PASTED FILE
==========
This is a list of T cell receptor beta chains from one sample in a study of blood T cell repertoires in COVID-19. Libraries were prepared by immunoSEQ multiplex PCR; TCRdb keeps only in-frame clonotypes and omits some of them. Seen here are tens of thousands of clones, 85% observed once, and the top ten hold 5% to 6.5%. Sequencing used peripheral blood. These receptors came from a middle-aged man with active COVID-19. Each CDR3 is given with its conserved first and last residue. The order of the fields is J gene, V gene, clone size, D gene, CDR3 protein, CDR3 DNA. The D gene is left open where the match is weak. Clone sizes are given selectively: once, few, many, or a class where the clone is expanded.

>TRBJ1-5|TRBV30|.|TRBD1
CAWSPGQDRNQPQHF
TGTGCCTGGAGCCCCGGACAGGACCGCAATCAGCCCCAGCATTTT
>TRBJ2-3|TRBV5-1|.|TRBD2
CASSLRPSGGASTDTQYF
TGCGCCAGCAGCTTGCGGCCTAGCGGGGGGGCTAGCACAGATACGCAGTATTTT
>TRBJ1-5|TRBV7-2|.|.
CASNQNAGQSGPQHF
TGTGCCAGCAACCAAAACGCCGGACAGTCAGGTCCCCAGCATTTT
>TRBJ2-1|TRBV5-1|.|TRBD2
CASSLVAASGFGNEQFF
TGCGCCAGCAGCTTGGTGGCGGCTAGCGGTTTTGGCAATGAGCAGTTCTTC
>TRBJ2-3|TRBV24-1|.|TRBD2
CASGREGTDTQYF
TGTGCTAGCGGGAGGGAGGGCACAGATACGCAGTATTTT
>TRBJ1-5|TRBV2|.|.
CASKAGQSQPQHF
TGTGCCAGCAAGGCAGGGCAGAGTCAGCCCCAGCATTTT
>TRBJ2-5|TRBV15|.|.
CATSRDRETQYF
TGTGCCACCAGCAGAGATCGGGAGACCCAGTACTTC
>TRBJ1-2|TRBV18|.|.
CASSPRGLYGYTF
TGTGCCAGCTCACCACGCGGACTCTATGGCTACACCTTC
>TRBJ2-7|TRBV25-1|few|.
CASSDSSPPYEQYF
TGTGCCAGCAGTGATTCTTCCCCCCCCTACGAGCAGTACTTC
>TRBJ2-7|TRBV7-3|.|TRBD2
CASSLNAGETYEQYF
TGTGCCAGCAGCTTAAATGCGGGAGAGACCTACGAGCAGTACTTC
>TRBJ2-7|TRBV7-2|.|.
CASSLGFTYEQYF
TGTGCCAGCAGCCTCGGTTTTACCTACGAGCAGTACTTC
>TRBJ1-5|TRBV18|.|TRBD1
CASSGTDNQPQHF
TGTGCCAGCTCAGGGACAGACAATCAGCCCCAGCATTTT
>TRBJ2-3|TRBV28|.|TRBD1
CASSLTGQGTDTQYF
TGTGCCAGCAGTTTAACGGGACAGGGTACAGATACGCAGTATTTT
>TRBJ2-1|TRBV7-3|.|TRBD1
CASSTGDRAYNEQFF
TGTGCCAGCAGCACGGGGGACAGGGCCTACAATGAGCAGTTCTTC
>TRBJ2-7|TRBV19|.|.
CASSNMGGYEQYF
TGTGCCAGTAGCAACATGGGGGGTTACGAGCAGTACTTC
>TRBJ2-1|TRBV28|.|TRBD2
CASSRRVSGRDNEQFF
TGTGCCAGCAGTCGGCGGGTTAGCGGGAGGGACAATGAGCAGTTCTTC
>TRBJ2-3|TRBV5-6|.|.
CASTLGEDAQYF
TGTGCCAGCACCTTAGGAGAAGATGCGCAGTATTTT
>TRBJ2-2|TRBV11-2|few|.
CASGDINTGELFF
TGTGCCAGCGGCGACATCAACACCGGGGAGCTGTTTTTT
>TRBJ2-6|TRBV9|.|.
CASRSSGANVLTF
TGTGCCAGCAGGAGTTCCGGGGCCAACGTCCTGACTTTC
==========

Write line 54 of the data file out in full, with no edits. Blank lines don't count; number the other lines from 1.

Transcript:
CASGDINTGELFF